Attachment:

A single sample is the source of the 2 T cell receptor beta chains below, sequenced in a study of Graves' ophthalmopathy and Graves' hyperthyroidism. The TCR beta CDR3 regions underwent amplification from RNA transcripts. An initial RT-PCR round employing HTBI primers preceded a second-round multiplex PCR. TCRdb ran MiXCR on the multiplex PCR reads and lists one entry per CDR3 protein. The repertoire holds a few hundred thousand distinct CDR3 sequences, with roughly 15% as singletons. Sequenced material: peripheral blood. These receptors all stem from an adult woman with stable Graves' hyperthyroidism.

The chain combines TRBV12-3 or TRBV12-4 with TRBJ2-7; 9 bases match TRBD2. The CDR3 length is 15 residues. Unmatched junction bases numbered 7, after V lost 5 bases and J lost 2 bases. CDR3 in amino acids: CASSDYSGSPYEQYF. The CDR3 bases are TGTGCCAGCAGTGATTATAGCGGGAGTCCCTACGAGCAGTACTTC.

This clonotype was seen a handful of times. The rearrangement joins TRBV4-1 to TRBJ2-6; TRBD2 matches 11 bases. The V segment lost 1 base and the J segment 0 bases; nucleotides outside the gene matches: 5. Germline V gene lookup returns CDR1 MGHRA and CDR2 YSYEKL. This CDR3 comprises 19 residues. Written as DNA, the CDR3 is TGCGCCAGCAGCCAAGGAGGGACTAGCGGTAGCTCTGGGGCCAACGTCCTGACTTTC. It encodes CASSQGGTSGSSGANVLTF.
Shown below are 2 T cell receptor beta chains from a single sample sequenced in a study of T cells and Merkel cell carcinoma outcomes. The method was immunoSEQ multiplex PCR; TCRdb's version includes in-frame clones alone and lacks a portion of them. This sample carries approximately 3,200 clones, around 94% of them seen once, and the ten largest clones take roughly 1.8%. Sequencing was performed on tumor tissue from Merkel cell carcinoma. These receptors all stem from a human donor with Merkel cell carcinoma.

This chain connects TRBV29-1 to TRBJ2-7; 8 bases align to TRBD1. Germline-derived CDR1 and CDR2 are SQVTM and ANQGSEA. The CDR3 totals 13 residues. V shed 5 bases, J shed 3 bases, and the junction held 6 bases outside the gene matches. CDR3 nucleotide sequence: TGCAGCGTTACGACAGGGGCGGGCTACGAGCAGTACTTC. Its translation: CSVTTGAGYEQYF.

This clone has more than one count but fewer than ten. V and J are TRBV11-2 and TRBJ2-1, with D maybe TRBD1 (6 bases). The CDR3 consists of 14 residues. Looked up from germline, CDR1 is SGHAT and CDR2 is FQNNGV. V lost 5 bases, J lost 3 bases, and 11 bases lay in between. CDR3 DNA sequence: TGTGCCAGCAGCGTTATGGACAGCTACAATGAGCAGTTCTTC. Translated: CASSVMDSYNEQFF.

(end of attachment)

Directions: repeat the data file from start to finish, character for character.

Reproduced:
A single sample is the source of the 2 T cell receptor beta chains below, sequenced in a study of Graves' ophthalmopathy and Graves' hyperthyroidism. The TCR beta CDR3 regions underwent amplification from RNA transcripts. An initial RT-PCR round employing HTBI primers preceded a second-round multiplex PCR. TCRdb ran MiXCR on the multiplex PCR reads and lists one entry per CDR3 protein. The repertoire holds a few hundred thousand distinct CDR3 sequences, with roughly 15% as singletons. Sequenced material: peripheral blood. These receptors all stem from an adult woman with stable Graves' hyperthyroidism.

The chain combines TRBV12-3 or TRBV12-4 with TRBJ2-7; 9 bases match TRBD2. The CDR3 length is 15 residues. Unmatched junction bases numbered 7, after V lost 5 bases and J lost 2 bases. CDR3 in amino acids: CASSDYSGSPYEQYF. The CDR3 bases are TGTGCCAGCAGTGATTATAGCGGGAGTCCCTACGAGCAGTACTTC.

This clonotype was seen a handful of times. The rearrangement joins TRBV4-1 to TRBJ2-6; TRBD2 matches 11 bases. The V segment lost 1 base and the J segment 0 bases; nucleotides outside the gene matches: 5. Germline V gene lookup returns CDR1 MGHRA and CDR2 YSYEKL. This CDR3 comprises 19 residues. Written as DNA, the CDR3 is TGCGCCAGCAGCCAAGGAGGGACTAGCGGTAGCTCTGGGGCCAACGTCCTGACTTTC. It encodes CASSQGGTSGSSGANVLTF.
Shown below are 2 T cell receptor beta chains from a single sample sequenced in a study of T cells and Merkel cell carcinoma outcomes. The method was immunoSEQ multiplex PCR; TCRdb's version includes in-frame clones alone and lacks a portion of them. This sample carries approximately 3,200 clones, around 94% of them seen once, and the ten largest clones take roughly 1.8%. Sequencing was performed on tumor tissue from Merkel cell carcinoma. These receptors all stem from a human donor with Merkel cell carcinoma.

This chain connects TRBV29-1 to TRBJ2-7; 8 bases align to TRBD1. Germline-derived CDR1 and CDR2 are SQVTM and ANQGSEA. The CDR3 totals 13 residues. V shed 5 bases, J shed 3 bases, and the junction held 6 bases outside the gene matches. CDR3 nucleotide sequence: TGCAGCGTTACGACAGGGGCGGGCTACGAGCAGTACTTC. Its translation: CSVTTGAGYEQYF.

This clone has more than one count but fewer than ten. V and J are TRBV11-2 and TRBJ2-1, with D maybe TRBD1 (6 bases). The CDR3 consists of 14 residues. Looked up from germline, CDR1 is SGHAT and CDR2 is FQNNGV. V lost 5 bases, J lost 3 bases, and 11 bases lay in between. CDR3 DNA sequence: TGTGCCAGCAGCGTTATGGACAGCTACAATGAGCAGTTCTTC. Translated: CASSVMDSYNEQFF.